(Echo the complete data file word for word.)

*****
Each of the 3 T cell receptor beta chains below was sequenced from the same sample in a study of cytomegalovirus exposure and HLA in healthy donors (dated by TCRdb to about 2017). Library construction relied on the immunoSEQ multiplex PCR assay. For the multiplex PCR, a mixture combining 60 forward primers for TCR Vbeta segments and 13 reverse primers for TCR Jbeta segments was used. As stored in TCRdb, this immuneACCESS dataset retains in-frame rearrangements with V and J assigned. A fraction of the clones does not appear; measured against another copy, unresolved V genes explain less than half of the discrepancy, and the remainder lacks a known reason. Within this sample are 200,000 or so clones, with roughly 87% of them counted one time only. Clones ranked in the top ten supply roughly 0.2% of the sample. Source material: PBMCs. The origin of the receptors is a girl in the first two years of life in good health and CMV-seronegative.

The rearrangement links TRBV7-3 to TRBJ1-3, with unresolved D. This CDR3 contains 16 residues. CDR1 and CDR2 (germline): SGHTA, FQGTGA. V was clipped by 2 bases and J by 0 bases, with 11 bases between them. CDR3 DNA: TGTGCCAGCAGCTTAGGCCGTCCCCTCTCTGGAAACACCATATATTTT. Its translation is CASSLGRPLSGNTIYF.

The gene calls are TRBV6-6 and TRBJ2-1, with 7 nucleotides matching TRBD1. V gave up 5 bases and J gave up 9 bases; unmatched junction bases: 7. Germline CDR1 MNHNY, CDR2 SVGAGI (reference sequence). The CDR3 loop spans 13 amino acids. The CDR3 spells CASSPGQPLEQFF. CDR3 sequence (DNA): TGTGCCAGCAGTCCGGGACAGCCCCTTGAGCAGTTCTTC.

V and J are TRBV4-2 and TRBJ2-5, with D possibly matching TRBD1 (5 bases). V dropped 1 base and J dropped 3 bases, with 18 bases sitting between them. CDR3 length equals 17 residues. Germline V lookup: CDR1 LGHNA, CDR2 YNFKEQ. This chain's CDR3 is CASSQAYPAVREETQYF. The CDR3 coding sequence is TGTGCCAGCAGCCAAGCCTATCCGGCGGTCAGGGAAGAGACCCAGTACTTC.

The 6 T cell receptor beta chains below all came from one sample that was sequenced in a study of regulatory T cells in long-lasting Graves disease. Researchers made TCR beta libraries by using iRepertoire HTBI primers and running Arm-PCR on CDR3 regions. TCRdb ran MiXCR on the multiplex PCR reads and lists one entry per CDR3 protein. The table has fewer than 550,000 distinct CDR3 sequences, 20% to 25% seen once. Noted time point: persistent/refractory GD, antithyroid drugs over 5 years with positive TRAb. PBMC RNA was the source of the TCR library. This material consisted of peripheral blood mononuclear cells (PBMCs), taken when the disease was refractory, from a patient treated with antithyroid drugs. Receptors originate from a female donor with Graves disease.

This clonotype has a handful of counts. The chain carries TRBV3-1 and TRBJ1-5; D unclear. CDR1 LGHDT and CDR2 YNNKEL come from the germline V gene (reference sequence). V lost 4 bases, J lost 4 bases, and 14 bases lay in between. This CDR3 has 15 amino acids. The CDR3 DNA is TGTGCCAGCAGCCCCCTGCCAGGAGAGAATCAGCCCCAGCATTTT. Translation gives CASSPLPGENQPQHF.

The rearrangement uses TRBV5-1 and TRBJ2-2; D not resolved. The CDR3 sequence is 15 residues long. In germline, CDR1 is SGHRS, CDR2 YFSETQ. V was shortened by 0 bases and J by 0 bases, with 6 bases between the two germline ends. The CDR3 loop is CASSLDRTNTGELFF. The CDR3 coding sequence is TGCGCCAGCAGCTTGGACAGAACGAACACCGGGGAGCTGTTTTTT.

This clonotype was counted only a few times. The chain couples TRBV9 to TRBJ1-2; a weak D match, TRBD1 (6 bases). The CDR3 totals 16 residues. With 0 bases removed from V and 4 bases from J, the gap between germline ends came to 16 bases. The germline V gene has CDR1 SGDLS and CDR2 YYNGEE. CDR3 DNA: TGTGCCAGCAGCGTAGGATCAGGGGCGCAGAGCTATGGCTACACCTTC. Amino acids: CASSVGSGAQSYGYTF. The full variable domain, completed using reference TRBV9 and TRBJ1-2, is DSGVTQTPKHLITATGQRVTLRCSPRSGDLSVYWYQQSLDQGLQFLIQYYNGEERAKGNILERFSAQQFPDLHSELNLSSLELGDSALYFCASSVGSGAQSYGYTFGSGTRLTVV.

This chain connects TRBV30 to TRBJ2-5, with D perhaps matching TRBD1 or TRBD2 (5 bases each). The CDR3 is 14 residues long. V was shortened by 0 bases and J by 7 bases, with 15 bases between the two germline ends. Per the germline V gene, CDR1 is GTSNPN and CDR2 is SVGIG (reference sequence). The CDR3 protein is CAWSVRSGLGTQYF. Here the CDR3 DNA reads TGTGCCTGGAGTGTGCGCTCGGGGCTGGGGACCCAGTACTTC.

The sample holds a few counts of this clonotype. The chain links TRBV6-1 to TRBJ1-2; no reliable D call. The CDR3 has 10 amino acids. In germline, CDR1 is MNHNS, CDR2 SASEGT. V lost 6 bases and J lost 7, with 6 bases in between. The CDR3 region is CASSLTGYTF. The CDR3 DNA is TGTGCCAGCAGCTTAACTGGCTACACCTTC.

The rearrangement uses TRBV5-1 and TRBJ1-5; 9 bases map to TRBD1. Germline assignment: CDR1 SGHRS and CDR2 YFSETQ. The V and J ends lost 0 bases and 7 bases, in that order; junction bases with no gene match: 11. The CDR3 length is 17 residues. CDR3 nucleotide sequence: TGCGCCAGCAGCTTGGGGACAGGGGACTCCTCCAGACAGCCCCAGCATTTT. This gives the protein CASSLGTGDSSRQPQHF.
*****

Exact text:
Each of the 3 T cell receptor beta chains below was sequenced from the same sample in a study of cytomegalovirus exposure and HLA in healthy donors (dated by TCRdb to about 2017). Library construction relied on the immunoSEQ multiplex PCR assay. For the multiplex PCR, a mixture combining 60 forward primers for TCR Vbeta segments and 13 reverse primers for TCR Jbeta segments was used. As stored in TCRdb, this immuneACCESS dataset retains in-frame rearrangements with V and J assigned. A fraction of the clones does not appear; measured against another copy, unresolved V genes explain less than half of the discrepancy, and the remainder lacks a known reason. Within this sample are 200,000 or so clones, with roughly 87% of them counted one time only. Clones ranked in the top ten supply roughly 0.2% of the sample. Source material: PBMCs. The origin of the receptors is a girl in the first two years of life in good health and CMV-seronegative.

The rearrangement links TRBV7-3 to TRBJ1-3, with unresolved D. This CDR3 contains 16 residues. CDR1 and CDR2 (germline): SGHTA, FQGTGA. V was clipped by 2 bases and J by 0 bases, with 11 bases between them. CDR3 DNA: TGTGCCAGCAGCTTAGGCCGTCCCCTCTCTGGAAACACCATATATTTT. Its translation is CASSLGRPLSGNTIYF.

The gene calls are TRBV6-6 and TRBJ2-1, with 7 nucleotides matching TRBD1. V gave up 5 bases and J gave up 9 bases; unmatched junction bases: 7. Germline CDR1 MNHNY, CDR2 SVGAGI (reference sequence). The CDR3 loop spans 13 amino acids. The CDR3 spells CASSPGQPLEQFF. CDR3 sequence (DNA): TGTGCCAGCAGTCCGGGACAGCCCCTTGAGCAGTTCTTC.

V and J are TRBV4-2 and TRBJ2-5, with D possibly matching TRBD1 (5 bases). V dropped 1 base and J dropped 3 bases, with 18 bases sitting between them. CDR3 length equals 17 residues. Germline V lookup: CDR1 LGHNA, CDR2 YNFKEQ. This chain's CDR3 is CASSQAYPAVREETQYF. The CDR3 coding sequence is TGTGCCAGCAGCCAAGCCTATCCGGCGGTCAGGGAAGAGACCCAGTACTTC.

The 6 T cell receptor beta chains below all came from one sample that was sequenced in a study of regulatory T cells in long-lasting Graves disease. Researchers made TCR beta libraries by using iRepertoire HTBI primers and running Arm-PCR on CDR3 regions. TCRdb ran MiXCR on the multiplex PCR reads and lists one entry per CDR3 protein. The table has fewer than 550,000 distinct CDR3 sequences, 20% to 25% seen once. Noted time point: persistent/refractory GD, antithyroid drugs over 5 years with positive TRAb. PBMC RNA was the source of the TCR library. This material consisted of peripheral blood mononuclear cells (PBMCs), taken when the disease was refractory, from a patient treated with antithyroid drugs. Receptors originate from a female donor with Graves disease.

This clonotype has a handful of counts. The chain carries TRBV3-1 and TRBJ1-5; D unclear. CDR1 LGHDT and CDR2 YNNKEL come from the germline V gene (reference sequence). V lost 4 bases, J lost 4 bases, and 14 bases lay in between. This CDR3 has 15 amino acids. The CDR3 DNA is TGTGCCAGCAGCCCCCTGCCAGGAGAGAATCAGCCCCAGCATTTT. Translation gives CASSPLPGENQPQHF.

The rearrangement uses TRBV5-1 and TRBJ2-2; D not resolved. The CDR3 sequence is 15 residues long. In germline, CDR1 is SGHRS, CDR2 YFSETQ. V was shortened by 0 bases and J by 0 bases, with 6 bases between the two germline ends. The CDR3 loop is CASSLDRTNTGELFF. The CDR3 coding sequence is TGCGCCAGCAGCTTGGACAGAACGAACACCGGGGAGCTGTTTTTT.

This clonotype was counted only a few times. The chain couples TRBV9 to TRBJ1-2; a weak D match, TRBD1 (6 bases). The CDR3 totals 16 residues. With 0 bases removed from V and 4 bases from J, the gap between germline ends came to 16 bases. The germline V gene has CDR1 SGDLS and CDR2 YYNGEE. CDR3 DNA: TGTGCCAGCAGCGTAGGATCAGGGGCGCAGAGCTATGGCTACACCTTC. Amino acids: CASSVGSGAQSYGYTF. The full variable domain, completed using reference TRBV9 and TRBJ1-2, is DSGVTQTPKHLITATGQRVTLRCSPRSGDLSVYWYQQSLDQGLQFLIQYYNGEERAKGNILERFSAQQFPDLHSELNLSSLELGDSALYFCASSVGSGAQSYGYTFGSGTRLTVV.

This chain connects TRBV30 to TRBJ2-5, with D perhaps matching TRBD1 or TRBD2 (5 bases each). The CDR3 is 14 residues long. V was shortened by 0 bases and J by 7 bases, with 15 bases between the two germline ends. Per the germline V gene, CDR1 is GTSNPN and CDR2 is SVGIG (reference sequence). The CDR3 protein is CAWSVRSGLGTQYF. Here the CDR3 DNA reads TGTGCCTGGAGTGTGCGCTCGGGGCTGGGGACCCAGTACTTC.

The sample holds a few counts of this clonotype. The chain links TRBV6-1 to TRBJ1-2; no reliable D call. The CDR3 has 10 amino acids. In germline, CDR1 is MNHNS, CDR2 SASEGT. V lost 6 bases and J lost 7, with 6 bases in between. The CDR3 region is CASSLTGYTF. The CDR3 DNA is TGTGCCAGCAGCTTAACTGGCTACACCTTC.

The rearrangement uses TRBV5-1 and TRBJ1-5; 9 bases map to TRBD1. Germline assignment: CDR1 SGHRS and CDR2 YFSETQ. The V and J ends lost 0 bases and 7 bases, in that order; junction bases with no gene match: 11. The CDR3 length is 17 residues. CDR3 nucleotide sequence: TGCGCCAGCAGCTTGGGGACAGGGGACTCCTCCAGACAGCCCCAGCATTTT. This gives the protein CASSLGTGDSSRQPQHF.